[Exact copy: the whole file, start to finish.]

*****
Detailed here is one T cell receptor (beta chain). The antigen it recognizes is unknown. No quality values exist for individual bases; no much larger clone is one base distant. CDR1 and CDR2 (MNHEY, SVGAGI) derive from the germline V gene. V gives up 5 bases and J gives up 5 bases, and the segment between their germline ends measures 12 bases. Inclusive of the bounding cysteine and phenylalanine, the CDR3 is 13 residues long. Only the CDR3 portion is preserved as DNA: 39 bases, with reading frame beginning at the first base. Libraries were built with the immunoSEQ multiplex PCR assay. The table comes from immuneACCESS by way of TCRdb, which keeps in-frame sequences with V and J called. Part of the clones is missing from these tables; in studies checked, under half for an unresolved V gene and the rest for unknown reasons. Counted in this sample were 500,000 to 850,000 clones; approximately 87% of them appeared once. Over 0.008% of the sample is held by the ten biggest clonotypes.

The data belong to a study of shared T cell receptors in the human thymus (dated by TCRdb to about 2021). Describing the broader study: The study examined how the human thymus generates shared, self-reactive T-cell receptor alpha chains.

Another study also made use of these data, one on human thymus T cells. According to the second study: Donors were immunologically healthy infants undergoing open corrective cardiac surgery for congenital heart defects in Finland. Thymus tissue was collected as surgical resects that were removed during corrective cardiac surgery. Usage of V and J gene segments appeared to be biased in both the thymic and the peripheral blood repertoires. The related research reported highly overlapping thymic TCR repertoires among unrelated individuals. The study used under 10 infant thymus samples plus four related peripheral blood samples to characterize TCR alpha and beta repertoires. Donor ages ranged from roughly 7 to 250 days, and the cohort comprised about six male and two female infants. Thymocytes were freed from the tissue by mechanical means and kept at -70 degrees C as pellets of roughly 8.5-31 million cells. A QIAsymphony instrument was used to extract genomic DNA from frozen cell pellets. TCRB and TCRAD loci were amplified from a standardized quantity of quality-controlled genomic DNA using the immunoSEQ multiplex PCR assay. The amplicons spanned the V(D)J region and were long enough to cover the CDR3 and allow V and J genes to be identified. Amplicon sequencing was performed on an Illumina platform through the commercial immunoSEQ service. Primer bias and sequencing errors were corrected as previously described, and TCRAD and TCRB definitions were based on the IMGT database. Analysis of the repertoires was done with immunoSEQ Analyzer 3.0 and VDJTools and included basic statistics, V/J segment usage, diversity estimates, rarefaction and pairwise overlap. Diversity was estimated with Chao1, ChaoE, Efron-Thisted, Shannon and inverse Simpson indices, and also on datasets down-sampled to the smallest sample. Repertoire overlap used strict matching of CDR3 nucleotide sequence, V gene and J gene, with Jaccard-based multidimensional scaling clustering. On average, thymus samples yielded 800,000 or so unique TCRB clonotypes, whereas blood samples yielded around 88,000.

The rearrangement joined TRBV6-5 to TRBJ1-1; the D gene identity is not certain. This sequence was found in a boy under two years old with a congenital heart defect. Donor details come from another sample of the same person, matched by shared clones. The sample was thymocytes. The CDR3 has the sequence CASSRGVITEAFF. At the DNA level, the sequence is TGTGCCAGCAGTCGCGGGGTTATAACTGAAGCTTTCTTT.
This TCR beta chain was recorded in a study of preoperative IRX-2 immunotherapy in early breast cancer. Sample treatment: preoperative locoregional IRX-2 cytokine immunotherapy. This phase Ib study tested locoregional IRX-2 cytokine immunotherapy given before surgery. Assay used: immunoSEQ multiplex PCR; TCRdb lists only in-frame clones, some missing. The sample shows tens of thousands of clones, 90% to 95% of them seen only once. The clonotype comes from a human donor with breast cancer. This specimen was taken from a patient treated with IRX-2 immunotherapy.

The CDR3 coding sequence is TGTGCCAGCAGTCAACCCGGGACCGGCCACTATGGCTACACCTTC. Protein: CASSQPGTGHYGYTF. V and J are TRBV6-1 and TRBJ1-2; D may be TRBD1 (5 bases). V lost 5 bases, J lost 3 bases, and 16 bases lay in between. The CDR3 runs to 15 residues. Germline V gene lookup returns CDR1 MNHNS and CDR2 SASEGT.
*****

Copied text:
Detailed here is one T cell receptor (beta chain). The antigen it recognizes is unknown. No quality values exist for individual bases; no much larger clone is one base distant. CDR1 and CDR2 (MNHEY, SVGAGI) derive from the germline V gene. V gives up 5 bases and J gives up 5 bases, and the segment between their germline ends measures 12 bases. Inclusive of the bounding cysteine and phenylalanine, the CDR3 is 13 residues long. Only the CDR3 portion is preserved as DNA: 39 bases, with reading frame beginning at the first base. Libraries were built with the immunoSEQ multiplex PCR assay. The table comes from immuneACCESS by way of TCRdb, which keeps in-frame sequences with V and J called. Part of the clones is missing from these tables; in studies checked, under half for an unresolved V gene and the rest for unknown reasons. Counted in this sample were 500,000 to 850,000 clones; approximately 87% of them appeared once. Over 0.008% of the sample is held by the ten biggest clonotypes.

The data belong to a study of shared T cell receptors in the human thymus (dated by TCRdb to about 2021). Describing the broader study: The study examined how the human thymus generates shared, self-reactive T-cell receptor alpha chains.

Another study also made use of these data, one on human thymus T cells. According to the second study: Donors were immunologically healthy infants undergoing open corrective cardiac surgery for congenital heart defects in Finland. Thymus tissue was collected as surgical resects that were removed during corrective cardiac surgery. Usage of V and J gene segments appeared to be biased in both the thymic and the peripheral blood repertoires. The related research reported highly overlapping thymic TCR repertoires among unrelated individuals. The study used under 10 infant thymus samples plus four related peripheral blood samples to characterize TCR alpha and beta repertoires. Donor ages ranged from roughly 7 to 250 days, and the cohort comprised about six male and two female infants. Thymocytes were freed from the tissue by mechanical means and kept at -70 degrees C as pellets of roughly 8.5-31 million cells. A QIAsymphony instrument was used to extract genomic DNA from frozen cell pellets. TCRB and TCRAD loci were amplified from a standardized quantity of quality-controlled genomic DNA using the immunoSEQ multiplex PCR assay. The amplicons spanned the V(D)J region and were long enough to cover the CDR3 and allow V and J genes to be identified. Amplicon sequencing was performed on an Illumina platform through the commercial immunoSEQ service. Primer bias and sequencing errors were corrected as previously described, and TCRAD and TCRB definitions were based on the IMGT database. Analysis of the repertoires was done with immunoSEQ Analyzer 3.0 and VDJTools and included basic statistics, V/J segment usage, diversity estimates, rarefaction and pairwise overlap. Diversity was estimated with Chao1, ChaoE, Efron-Thisted, Shannon and inverse Simpson indices, and also on datasets down-sampled to the smallest sample. Repertoire overlap used strict matching of CDR3 nucleotide sequence, V gene and J gene, with Jaccard-based multidimensional scaling clustering. On average, thymus samples yielded 800,000 or so unique TCRB clonotypes, whereas blood samples yielded around 88,000.

The rearrangement joined TRBV6-5 to TRBJ1-1; the D gene identity is not certain. This sequence was found in a boy under two years old with a congenital heart defect. Donor details come from another sample of the same person, matched by shared clones. The sample was thymocytes. The CDR3 has the sequence CASSRGVITEAFF. At the DNA level, the sequence is TGTGCCAGCAGTCGCGGGGTTATAACTGAAGCTTTCTTT.
This TCR beta chain was recorded in a study of preoperative IRX-2 immunotherapy in early breast cancer. Sample treatment: preoperative locoregional IRX-2 cytokine immunotherapy. This phase Ib study tested locoregional IRX-2 cytokine immunotherapy given before surgery. Assay used: immunoSEQ multiplex PCR; TCRdb lists only in-frame clones, some missing. The sample shows tens of thousands of clones, 90% to 95% of them seen only once. The clonotype comes from a human donor with breast cancer. This specimen was taken from a patient treated with IRX-2 immunotherapy.

The CDR3 coding sequence is TGTGCCAGCAGTCAACCCGGGACCGGCCACTATGGCTACACCTTC. Protein: CASSQPGTGHYGYTF. V and J are TRBV6-1 and TRBJ1-2; D may be TRBD1 (5 bases). V lost 5 bases, J lost 3 bases, and 16 bases lay in between. The CDR3 runs to 15 residues. Germline V gene lookup returns CDR1 MNHNS and CDR2 SASEGT.